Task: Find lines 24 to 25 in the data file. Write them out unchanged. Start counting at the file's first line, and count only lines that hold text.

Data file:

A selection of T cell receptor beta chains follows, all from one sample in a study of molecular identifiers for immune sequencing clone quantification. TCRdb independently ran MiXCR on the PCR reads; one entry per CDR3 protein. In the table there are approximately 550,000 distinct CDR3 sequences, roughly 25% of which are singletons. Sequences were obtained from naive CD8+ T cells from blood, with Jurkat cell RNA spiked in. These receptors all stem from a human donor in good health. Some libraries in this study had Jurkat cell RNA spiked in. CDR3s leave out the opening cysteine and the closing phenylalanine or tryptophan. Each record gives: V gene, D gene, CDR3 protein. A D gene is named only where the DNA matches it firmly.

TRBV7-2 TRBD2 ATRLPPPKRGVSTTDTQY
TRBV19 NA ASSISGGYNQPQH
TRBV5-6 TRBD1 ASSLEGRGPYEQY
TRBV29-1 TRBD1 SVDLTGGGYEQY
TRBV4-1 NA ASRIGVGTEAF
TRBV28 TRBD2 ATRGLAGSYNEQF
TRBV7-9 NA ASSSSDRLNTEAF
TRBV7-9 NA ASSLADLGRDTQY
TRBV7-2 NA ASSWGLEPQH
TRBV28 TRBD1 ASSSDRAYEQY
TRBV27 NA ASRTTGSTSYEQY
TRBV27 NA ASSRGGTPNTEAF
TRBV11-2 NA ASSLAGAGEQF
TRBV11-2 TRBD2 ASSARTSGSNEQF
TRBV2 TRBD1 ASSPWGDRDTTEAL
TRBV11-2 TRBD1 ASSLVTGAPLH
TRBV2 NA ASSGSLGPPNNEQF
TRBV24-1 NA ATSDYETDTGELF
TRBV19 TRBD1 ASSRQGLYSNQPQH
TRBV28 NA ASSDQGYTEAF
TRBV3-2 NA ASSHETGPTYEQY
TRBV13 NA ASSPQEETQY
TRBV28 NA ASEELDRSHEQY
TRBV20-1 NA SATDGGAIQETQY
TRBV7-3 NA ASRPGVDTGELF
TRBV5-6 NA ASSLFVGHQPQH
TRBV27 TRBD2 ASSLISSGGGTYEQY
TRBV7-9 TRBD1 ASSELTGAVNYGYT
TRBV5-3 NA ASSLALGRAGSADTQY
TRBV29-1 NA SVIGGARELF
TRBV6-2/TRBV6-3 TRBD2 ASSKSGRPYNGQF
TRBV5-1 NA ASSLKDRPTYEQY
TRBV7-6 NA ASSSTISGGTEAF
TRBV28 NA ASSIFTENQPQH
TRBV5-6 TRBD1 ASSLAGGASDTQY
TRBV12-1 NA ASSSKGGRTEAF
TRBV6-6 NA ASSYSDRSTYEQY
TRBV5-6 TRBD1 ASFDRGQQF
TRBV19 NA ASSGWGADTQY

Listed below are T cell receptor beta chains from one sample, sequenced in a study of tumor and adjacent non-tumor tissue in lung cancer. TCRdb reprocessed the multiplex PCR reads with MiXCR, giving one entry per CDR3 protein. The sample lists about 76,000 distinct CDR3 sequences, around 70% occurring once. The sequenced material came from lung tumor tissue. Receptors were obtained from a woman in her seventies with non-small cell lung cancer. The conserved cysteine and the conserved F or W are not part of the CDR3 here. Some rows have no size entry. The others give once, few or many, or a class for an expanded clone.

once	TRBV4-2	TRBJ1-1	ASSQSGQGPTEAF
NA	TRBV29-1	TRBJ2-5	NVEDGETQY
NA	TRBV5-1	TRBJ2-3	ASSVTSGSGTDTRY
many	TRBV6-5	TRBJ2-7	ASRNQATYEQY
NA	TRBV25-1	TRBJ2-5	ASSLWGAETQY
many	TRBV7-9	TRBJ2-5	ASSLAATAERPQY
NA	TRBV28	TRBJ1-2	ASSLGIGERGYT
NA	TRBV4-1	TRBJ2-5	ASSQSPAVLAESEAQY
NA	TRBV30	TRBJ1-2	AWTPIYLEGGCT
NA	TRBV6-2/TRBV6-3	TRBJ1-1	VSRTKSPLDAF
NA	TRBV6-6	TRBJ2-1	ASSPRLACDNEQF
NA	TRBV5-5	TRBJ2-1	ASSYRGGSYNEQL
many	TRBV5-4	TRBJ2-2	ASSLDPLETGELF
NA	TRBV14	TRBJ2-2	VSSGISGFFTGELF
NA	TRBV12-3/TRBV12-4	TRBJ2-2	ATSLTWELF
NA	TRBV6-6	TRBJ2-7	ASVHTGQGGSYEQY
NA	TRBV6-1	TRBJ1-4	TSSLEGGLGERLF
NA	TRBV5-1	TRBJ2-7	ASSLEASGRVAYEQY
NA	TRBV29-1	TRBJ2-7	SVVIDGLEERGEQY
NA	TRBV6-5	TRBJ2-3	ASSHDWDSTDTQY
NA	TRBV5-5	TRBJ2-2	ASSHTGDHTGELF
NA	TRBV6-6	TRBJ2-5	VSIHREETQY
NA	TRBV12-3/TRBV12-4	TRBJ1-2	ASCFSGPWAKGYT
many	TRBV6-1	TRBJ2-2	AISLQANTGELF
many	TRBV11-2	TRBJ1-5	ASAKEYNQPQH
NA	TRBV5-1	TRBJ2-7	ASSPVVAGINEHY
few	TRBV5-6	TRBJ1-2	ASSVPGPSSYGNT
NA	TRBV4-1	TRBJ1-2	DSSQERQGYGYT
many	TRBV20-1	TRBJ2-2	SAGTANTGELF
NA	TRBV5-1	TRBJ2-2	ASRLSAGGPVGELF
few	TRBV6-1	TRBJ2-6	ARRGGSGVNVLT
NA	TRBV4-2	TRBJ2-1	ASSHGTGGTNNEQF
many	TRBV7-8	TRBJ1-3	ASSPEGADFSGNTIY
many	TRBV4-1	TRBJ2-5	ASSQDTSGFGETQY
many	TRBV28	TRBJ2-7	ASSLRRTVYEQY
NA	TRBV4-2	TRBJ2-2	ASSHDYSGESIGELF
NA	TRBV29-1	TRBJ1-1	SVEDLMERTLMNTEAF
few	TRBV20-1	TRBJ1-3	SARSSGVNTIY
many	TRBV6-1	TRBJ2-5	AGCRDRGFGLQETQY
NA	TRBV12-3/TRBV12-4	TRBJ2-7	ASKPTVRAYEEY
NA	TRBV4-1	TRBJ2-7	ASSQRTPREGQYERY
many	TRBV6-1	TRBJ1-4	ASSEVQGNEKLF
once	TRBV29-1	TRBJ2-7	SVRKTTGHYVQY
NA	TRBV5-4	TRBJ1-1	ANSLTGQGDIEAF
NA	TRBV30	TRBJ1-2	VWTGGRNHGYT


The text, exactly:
TRBV28 NA ASEELDRSHEQY
TRBV20-1 NA SATDGGAIQETQY